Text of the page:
News What Conservative and Liberal mean to you

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What "Conservative" and "Liberal" mean to you

Everyone has both conservative and liberal ideations. What are your principles in relation to those of political Conservatives and Liberals in your country and those in the world as a whole?

Do you find yourself switching allegiances with time? (I shifted from my liberal youth to a moderate middle age.) Do you think most moderates sit on the fence or freely vacillate between opposites?

Is the Conservative-Liberal spectrum linear (with extreme endpoints) or circular (continuous, meeting at totalitarianism) in nature?
 
well, to me liberals want to go forward and conservatives want to go backward.

I personally believe that both ideologies are necessary to keep a stable system (keeping progress in check, but not stagnating).

As to the spectrum, it seems to be circular (as you stated). The radicals on both sides tend toward immoral acts.

As far as the political parties (in the US), I'd say that the Democratic party is fairly moderate, while the Republican party (the faction in charge, anyway) is radical.

The overwhelming number of kids in my history class thought the opposite about the parties when we polled (I live in a Republican-dominant area).
 

SOS2008

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In the day when, the major dividing topics were social, financial, and military--at least in the U.S. If you are pro-choice you are liberal (social example), if you are for limited government you are conservative (financial example), if you are for a strong military you are conservative (military example). Of course some of these dividing points have become blurred in recent times. I had once seen a survey on this, and googled to find something like it but couldn't find anything like it.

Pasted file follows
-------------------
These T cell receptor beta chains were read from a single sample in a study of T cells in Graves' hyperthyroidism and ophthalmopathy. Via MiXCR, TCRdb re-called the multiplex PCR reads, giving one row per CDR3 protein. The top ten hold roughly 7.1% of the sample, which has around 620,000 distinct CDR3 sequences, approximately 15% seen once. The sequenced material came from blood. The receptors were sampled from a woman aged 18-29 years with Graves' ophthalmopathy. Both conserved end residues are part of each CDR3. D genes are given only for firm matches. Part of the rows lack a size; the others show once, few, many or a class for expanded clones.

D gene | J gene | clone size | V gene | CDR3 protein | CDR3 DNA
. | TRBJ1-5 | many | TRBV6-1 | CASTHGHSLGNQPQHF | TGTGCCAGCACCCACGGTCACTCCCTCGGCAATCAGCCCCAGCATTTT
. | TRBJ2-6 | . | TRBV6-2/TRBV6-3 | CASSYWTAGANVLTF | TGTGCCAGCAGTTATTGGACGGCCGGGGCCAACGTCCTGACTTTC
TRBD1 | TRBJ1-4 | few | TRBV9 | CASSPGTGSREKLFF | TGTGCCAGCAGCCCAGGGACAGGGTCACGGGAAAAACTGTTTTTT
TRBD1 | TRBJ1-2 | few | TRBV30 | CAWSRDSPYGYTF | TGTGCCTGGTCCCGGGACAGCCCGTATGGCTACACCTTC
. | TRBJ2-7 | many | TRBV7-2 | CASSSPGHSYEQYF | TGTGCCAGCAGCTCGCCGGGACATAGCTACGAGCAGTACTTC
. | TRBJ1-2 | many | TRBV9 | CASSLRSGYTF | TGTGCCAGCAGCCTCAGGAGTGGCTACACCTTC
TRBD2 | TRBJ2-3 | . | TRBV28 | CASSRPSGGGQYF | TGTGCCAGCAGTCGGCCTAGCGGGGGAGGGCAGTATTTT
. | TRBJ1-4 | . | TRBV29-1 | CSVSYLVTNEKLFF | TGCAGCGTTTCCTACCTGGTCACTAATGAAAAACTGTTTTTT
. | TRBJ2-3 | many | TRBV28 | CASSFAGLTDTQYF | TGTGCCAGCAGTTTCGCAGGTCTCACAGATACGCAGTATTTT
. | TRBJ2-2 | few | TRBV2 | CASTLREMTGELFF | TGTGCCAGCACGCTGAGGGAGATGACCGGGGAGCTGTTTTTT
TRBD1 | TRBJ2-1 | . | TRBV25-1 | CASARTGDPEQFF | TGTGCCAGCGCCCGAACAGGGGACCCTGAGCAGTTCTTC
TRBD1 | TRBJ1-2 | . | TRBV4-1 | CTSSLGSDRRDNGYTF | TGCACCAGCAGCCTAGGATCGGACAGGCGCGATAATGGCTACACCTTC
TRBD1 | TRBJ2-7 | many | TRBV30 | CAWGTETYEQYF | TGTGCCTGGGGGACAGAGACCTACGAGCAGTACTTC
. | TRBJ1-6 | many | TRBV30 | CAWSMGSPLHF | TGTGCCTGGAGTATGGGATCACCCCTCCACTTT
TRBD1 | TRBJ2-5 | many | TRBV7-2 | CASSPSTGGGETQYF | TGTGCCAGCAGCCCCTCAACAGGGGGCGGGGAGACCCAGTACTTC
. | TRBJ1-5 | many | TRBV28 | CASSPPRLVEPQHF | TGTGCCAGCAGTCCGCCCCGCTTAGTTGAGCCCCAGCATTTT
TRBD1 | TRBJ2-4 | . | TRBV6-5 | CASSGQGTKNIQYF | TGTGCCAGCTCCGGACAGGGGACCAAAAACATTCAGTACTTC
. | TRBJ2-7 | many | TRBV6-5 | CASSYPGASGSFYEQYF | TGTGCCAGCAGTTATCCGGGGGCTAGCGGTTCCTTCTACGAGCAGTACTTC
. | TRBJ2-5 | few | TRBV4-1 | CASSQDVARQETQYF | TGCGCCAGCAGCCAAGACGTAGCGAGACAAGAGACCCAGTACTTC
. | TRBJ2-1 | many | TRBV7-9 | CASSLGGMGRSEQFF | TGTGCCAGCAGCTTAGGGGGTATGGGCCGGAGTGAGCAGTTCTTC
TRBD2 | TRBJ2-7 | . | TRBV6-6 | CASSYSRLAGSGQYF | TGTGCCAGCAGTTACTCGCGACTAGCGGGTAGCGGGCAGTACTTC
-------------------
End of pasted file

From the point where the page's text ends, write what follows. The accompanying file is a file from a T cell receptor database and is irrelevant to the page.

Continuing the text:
Pengwuino

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SOS2008 said:
In the day when, the major dividing topics were social, financial, and military--at least in the U.S. If you are pro-choice you are liberal (social example), if you are for limited government you are conservative (financial example), if you are for a strong military you are conservative (military example). Of course some of these dividing points have become blurred in recent times. I had once seen a survey on this, and googled to find something like it but couldn't find anything like it.
People are too stupid. They shouldnt be allowed to take sides :D
 
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I agree that the spectrum is circular. Linear does not work.
 

loseyourname

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I still associate liberalism with Woodrow Wilson and LBJ-style social engineering programs. Things like regulating service-providers, rent controls, living wages, standardized, centrally controlled public education, 'don't hurt yourself' measures like speed limits on open highways, seatbelt laws, prohibition, taxing cigarettes at a ridiculous rate and banning them in public places. For the most part, I'm against these kinds of things, as it has always seemed to me that the idea of a master-controlled society just isn't going to work. Individual liberties and market flexibility is not only more appealing to me, but has generally proven to be a more effective system anyway.